Management in organizations exists on three broad, horizontal levels: operational control, managerial planning and control (middle management), and strategic management, as shown in the figure illustrated below. Each level carries its own responsibilities, and all work toward achieving organizational goals and objectives in their own ways.
Operational control forms the bottom tier of three-tiered management. Operations managers make decisions using predetermined rules that have predictable outcomes when implemented correctly.
They make decisions that affect implementation in work scheduling, inventory control, shipping, receiving, and control of processes such as production. Operations managers oversee the operating details of the organization.
Middle management forms the second, or intermediate, tier of the three-tiered management system. Middle managers make short-term planning and control decisions about how resources may best be allocated to meet organizational objectives.
Their decisions range all the way from forecasting future resource requirements to solving employee problems that threaten productivity. The decision-making domain of middle managers can usefully be characterized as partly operational and partly strategic, with constant fluctuations.
Strategic management is the third level of three-tiered management control. Strategic managers look outward from the organization to the future, making decisions that will guide middle and operations managers in the months and years ahead.
Strategic managers work in a highly uncertain decision-making environment. Through statements of goals and the determination of strategies and policies to achieve them, strategic managers actually define the organization as a whole. Theirs is the broad picture, wherein the company decides to develop new product lines, divest itself of unprofitable ventures, acquire other compatible companies, or even allow itself to be acquired or merged.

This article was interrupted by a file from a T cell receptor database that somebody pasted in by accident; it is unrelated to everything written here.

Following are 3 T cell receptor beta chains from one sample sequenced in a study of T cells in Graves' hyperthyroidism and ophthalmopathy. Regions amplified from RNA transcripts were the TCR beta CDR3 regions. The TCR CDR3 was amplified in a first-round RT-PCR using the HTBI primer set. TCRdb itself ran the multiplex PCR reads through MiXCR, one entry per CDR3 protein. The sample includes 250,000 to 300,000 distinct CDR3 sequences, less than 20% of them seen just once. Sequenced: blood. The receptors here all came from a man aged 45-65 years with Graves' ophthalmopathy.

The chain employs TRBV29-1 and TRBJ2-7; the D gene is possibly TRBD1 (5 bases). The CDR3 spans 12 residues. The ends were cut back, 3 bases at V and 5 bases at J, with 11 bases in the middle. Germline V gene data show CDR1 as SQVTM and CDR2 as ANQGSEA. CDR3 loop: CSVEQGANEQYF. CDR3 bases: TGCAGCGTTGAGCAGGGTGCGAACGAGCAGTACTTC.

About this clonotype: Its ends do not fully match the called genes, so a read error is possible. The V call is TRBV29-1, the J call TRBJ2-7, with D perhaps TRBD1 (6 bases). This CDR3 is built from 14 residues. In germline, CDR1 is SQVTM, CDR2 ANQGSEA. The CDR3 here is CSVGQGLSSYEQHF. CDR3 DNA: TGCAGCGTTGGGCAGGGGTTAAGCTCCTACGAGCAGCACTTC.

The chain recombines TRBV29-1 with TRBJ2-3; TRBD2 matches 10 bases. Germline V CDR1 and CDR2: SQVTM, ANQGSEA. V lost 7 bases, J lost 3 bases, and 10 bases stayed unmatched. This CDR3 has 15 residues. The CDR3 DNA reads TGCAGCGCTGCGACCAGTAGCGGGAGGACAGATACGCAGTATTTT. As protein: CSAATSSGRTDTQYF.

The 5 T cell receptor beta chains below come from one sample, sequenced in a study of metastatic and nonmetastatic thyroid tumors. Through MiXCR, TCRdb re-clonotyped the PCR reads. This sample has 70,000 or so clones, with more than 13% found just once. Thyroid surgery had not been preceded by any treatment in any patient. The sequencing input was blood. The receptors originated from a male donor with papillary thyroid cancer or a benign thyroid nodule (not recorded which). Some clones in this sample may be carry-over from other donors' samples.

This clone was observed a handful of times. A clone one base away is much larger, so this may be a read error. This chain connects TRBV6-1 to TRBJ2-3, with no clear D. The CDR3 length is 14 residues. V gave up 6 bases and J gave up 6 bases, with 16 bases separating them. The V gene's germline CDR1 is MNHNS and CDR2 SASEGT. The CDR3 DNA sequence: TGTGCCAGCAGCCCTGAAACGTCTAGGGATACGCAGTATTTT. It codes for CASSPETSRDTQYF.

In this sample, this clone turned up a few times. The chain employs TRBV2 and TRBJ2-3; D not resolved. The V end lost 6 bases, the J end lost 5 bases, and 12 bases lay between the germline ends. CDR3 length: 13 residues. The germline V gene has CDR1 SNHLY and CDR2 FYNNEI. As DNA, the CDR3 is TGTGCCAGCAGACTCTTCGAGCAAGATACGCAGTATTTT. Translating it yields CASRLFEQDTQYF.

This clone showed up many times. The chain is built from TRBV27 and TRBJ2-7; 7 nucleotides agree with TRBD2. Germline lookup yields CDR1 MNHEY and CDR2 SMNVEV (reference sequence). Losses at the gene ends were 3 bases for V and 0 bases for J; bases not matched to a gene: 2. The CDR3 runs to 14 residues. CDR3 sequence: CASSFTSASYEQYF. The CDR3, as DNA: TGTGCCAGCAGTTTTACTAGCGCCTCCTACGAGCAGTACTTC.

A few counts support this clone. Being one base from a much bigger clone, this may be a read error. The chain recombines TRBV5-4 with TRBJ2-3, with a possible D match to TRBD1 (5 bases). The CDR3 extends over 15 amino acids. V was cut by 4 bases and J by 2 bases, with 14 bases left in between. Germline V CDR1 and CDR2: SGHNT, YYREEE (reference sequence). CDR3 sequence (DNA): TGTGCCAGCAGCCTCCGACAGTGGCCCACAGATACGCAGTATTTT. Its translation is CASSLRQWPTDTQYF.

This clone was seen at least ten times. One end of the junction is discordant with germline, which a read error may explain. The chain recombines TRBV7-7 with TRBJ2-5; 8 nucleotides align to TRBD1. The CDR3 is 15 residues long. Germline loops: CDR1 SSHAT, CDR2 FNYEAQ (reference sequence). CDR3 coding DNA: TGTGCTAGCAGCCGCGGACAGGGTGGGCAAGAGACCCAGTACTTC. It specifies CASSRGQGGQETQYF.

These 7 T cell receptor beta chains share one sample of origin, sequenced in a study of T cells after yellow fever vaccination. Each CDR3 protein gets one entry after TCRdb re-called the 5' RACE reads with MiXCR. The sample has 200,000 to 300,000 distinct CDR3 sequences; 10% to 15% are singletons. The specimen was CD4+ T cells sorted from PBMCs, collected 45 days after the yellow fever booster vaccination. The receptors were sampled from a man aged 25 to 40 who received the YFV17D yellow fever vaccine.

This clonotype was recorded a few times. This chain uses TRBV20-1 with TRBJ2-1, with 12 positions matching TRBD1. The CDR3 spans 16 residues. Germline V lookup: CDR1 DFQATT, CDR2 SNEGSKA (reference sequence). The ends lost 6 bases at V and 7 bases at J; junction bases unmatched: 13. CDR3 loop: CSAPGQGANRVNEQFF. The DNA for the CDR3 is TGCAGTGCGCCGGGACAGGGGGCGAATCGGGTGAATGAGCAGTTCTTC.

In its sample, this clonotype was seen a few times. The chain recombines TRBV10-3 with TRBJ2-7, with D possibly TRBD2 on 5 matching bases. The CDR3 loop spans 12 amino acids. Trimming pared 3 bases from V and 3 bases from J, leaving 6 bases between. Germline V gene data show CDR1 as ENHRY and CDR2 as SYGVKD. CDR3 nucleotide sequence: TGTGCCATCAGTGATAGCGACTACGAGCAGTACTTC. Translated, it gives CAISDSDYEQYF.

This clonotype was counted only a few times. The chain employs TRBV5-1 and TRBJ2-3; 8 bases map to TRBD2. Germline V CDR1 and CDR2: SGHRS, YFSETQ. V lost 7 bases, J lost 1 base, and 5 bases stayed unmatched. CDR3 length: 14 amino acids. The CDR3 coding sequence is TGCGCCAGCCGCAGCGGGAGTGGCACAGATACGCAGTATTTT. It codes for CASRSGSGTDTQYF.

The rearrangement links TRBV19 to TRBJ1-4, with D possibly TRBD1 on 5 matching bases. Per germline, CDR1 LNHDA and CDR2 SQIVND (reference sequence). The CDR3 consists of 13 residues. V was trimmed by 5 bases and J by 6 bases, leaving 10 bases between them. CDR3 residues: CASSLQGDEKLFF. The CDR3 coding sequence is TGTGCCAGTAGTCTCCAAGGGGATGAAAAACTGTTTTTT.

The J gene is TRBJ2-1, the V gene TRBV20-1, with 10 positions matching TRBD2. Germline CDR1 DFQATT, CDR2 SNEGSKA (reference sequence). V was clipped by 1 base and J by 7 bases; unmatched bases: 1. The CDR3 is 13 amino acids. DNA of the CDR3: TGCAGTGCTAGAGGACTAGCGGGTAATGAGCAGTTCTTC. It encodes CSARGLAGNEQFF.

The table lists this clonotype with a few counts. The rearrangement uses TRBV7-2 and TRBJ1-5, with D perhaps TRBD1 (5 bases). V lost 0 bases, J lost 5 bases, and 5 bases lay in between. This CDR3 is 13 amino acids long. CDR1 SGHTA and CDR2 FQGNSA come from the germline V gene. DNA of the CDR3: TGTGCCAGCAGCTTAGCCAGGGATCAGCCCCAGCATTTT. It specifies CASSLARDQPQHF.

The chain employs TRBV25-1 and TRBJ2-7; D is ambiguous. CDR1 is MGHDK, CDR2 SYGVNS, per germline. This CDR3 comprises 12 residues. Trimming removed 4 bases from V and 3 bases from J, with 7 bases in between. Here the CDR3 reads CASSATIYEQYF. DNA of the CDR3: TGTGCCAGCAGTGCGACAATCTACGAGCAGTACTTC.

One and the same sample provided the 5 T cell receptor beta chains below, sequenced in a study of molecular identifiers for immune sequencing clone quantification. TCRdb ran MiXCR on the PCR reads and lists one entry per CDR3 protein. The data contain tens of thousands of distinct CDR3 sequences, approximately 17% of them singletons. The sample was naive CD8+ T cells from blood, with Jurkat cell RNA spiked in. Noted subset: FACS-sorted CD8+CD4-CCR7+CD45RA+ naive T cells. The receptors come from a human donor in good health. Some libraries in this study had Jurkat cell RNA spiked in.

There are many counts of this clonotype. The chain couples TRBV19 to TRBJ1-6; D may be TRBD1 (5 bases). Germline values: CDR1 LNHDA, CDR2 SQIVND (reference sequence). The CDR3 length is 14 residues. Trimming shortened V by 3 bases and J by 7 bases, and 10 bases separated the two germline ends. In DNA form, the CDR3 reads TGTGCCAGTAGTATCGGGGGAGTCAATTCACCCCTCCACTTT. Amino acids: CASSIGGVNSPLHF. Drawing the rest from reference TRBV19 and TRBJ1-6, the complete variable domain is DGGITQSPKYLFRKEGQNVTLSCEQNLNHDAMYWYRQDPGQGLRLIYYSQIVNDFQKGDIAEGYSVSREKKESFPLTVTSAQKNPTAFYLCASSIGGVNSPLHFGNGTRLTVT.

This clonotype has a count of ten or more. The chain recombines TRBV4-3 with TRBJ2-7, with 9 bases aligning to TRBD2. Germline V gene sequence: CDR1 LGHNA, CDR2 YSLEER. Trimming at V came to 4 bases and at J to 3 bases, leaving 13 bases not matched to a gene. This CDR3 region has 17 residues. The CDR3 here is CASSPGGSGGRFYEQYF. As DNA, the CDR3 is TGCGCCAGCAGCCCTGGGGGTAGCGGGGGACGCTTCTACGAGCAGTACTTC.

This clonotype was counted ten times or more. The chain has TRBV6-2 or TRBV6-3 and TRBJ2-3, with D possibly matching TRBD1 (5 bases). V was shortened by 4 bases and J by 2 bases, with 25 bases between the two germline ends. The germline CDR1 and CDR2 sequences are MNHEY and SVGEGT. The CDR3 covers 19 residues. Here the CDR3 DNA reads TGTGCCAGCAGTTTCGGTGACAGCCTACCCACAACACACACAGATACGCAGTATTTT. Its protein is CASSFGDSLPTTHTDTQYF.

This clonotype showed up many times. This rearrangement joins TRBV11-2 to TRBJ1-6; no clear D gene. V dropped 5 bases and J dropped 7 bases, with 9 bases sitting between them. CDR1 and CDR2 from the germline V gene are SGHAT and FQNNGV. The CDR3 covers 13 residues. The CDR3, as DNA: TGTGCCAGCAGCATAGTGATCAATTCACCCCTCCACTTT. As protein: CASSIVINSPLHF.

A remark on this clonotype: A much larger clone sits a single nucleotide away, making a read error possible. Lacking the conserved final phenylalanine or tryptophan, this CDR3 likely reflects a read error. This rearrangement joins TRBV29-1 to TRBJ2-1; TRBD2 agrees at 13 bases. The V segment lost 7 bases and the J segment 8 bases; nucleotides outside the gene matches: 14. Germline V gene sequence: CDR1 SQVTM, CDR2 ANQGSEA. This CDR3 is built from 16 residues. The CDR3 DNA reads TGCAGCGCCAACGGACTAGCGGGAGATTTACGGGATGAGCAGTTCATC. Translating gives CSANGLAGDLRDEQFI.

There are sharp contrasts among the decision makers on many dimensions. For instance, strategic managers have multiple decision objectives, whereas operations managers have single ones. It is often difficult for high-level managers to identify problems, but it is easy for operations managers to do so. Strategic managers are faced with semistructured problems, whereas lowerlevel managers deal mostly with structured problems.
The alternative solutions to a problem facing the strategic managers are often difficult to articulate, but the alternatives that operations managers work with are usually easy to enumerate. Strategic managers most often make one-time decisions, whereas the decisions made by operations managers tend to be repetitive.
Implications for Information Systems Development
Each of the three management levels holds differing implications for developing information systems. Some of the information requirements for managers are clear-cut, whereas others are fuzzy and overlapping.
Operations managers need internal information that is of a repetitive, low-level nature. They are highly dependent on information that captures current performance, and they are large users of online, real-time information resources. The need of operations managers for past performance information and periodic information is only moderate. They have little use for external information that allows future projections.
On the next management level, middle managers are in need of both short- and longer-term information. Due to the troubleshooting nature of their jobs, middle managers experience extremely high needs for information in real time. To control properly, they also need current information on performance as measured against set standards. Middle managers are highly dependent on internal information. In contrast to operations managers, they have a high need for historical information, along with information that allows for the prediction of future events and simulation of numerous possible scenarios.
Strategic managers differ somewhat from both middle and operations managers in their information requirements. They are highly dependent on information from external sources that supply news of market trends and the strategies of competing corporations. Because the task of strategic managing demands projections into the uncertain future, strategic managers have a high need for information of a predictive nature and information that allows creation of many different what-if scenarios. Strategic managers also exhibit strong needs for periodically reported information as they seek to adapt to fast-moving changes.